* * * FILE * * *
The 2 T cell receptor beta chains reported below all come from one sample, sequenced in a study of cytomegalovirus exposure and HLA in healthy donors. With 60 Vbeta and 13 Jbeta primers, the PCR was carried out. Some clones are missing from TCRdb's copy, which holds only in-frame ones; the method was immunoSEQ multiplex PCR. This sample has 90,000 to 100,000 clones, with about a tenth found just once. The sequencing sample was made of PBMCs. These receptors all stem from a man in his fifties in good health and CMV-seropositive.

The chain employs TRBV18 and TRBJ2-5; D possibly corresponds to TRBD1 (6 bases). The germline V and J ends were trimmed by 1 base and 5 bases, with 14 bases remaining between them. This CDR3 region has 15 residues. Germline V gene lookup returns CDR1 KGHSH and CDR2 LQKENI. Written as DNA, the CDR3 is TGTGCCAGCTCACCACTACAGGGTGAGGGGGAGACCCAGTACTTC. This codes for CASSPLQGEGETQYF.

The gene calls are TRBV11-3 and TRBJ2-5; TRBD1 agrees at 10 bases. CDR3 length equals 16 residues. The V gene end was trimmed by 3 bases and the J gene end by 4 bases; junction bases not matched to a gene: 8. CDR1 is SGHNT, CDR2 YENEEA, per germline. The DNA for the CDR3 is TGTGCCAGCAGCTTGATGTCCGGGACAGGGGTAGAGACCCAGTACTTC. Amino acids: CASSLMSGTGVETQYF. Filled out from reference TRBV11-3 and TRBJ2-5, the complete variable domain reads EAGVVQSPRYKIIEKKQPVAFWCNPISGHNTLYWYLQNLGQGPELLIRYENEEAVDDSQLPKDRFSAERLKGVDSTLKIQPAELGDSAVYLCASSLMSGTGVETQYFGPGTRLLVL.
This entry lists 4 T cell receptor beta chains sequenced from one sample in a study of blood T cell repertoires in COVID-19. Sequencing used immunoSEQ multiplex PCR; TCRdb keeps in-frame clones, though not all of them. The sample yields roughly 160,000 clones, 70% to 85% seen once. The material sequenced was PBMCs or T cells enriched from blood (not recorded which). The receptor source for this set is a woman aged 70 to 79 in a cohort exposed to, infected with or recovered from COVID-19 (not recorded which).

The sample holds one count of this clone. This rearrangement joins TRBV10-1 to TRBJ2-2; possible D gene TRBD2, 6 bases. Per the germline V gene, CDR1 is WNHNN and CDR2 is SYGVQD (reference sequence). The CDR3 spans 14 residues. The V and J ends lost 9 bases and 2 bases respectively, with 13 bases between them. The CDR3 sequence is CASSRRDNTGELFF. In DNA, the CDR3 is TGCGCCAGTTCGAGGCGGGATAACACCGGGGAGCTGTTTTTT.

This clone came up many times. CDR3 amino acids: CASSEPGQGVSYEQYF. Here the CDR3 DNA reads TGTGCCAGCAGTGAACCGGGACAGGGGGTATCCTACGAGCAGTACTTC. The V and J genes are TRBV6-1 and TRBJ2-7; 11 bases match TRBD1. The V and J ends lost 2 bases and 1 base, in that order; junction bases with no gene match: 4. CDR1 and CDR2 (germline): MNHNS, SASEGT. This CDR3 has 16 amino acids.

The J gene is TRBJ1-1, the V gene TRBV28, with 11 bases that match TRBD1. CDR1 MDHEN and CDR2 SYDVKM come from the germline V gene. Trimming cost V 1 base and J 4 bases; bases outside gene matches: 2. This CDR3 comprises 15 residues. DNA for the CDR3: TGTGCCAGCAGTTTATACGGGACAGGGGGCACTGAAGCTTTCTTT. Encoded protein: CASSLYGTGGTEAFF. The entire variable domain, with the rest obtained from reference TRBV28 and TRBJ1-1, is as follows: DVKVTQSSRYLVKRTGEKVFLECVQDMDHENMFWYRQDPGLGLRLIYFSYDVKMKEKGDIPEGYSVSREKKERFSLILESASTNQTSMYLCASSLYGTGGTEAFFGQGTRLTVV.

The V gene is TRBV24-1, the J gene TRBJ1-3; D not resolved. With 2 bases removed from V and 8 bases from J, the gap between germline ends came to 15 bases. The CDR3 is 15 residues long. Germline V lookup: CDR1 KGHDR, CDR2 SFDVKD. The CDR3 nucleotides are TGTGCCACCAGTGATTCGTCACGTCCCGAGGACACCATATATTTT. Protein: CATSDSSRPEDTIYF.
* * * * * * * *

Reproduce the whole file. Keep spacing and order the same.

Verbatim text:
The 2 T cell receptor beta chains reported below all come from one sample, sequenced in a study of cytomegalovirus exposure and HLA in healthy donors. With 60 Vbeta and 13 Jbeta primers, the PCR was carried out. Some clones are missing from TCRdb's copy, which holds only in-frame ones; the method was immunoSEQ multiplex PCR. This sample has 90,000 to 100,000 clones, with about a tenth found just once. The sequencing sample was made of PBMCs. These receptors all stem from a man in his fifties in good health and CMV-seropositive.

The chain employs TRBV18 and TRBJ2-5; D possibly corresponds to TRBD1 (6 bases). The germline V and J ends were trimmed by 1 base and 5 bases, with 14 bases remaining between them. This CDR3 region has 15 residues. Germline V gene lookup returns CDR1 KGHSH and CDR2 LQKENI. Written as DNA, the CDR3 is TGTGCCAGCTCACCACTACAGGGTGAGGGGGAGACCCAGTACTTC. This codes for CASSPLQGEGETQYF.

The gene calls are TRBV11-3 and TRBJ2-5; TRBD1 agrees at 10 bases. CDR3 length equals 16 residues. The V gene end was trimmed by 3 bases and the J gene end by 4 bases; junction bases not matched to a gene: 8. CDR1 is SGHNT, CDR2 YENEEA, per germline. The DNA for the CDR3 is TGTGCCAGCAGCTTGATGTCCGGGACAGGGGTAGAGACCCAGTACTTC. Amino acids: CASSLMSGTGVETQYF. Filled out from reference TRBV11-3 and TRBJ2-5, the complete variable domain reads EAGVVQSPRYKIIEKKQPVAFWCNPISGHNTLYWYLQNLGQGPELLIRYENEEAVDDSQLPKDRFSAERLKGVDSTLKIQPAELGDSAVYLCASSLMSGTGVETQYFGPGTRLLVL.
This entry lists 4 T cell receptor beta chains sequenced from one sample in a study of blood T cell repertoires in COVID-19. Sequencing used immunoSEQ multiplex PCR; TCRdb keeps in-frame clones, though not all of them. The sample yields roughly 160,000 clones, 70% to 85% seen once. The material sequenced was PBMCs or T cells enriched from blood (not recorded which). The receptor source for this set is a woman aged 70 to 79 in a cohort exposed to, infected with or recovered from COVID-19 (not recorded which).

The sample holds one count of this clone. This rearrangement joins TRBV10-1 to TRBJ2-2; possible D gene TRBD2, 6 bases. Per the germline V gene, CDR1 is WNHNN and CDR2 is SYGVQD (reference sequence). The CDR3 spans 14 residues. The V and J ends lost 9 bases and 2 bases respectively, with 13 bases between them. The CDR3 sequence is CASSRRDNTGELFF. In DNA, the CDR3 is TGCGCCAGTTCGAGGCGGGATAACACCGGGGAGCTGTTTTTT.

This clone came up many times. CDR3 amino acids: CASSEPGQGVSYEQYF. Here the CDR3 DNA reads TGTGCCAGCAGTGAACCGGGACAGGGGGTATCCTACGAGCAGTACTTC. The V and J genes are TRBV6-1 and TRBJ2-7; 11 bases match TRBD1. The V and J ends lost 2 bases and 1 base, in that order; junction bases with no gene match: 4. CDR1 and CDR2 (germline): MNHNS, SASEGT. This CDR3 has 16 amino acids.

The J gene is TRBJ1-1, the V gene TRBV28, with 11 bases that match TRBD1. CDR1 MDHEN and CDR2 SYDVKM come from the germline V gene. Trimming cost V 1 base and J 4 bases; bases outside gene matches: 2. This CDR3 comprises 15 residues. DNA for the CDR3: TGTGCCAGCAGTTTATACGGGACAGGGGGCACTGAAGCTTTCTTT. Encoded protein: CASSLYGTGGTEAFF. The entire variable domain, with the rest obtained from reference TRBV28 and TRBJ1-1, is as follows: DVKVTQSSRYLVKRTGEKVFLECVQDMDHENMFWYRQDPGLGLRLIYFSYDVKMKEKGDIPEGYSVSREKKERFSLILESASTNQTSMYLCASSLYGTGGTEAFFGQGTRLTVV.

The V gene is TRBV24-1, the J gene TRBJ1-3; D not resolved. With 2 bases removed from V and 8 bases from J, the gap between germline ends came to 15 bases. The CDR3 is 15 residues long. Germline V lookup: CDR1 KGHDR, CDR2 SFDVKD. The CDR3 nucleotides are TGTGCCACCAGTGATTCGTCACGTCCCGAGGACACCATATATTTT. Protein: CATSDSSRPEDTIYF.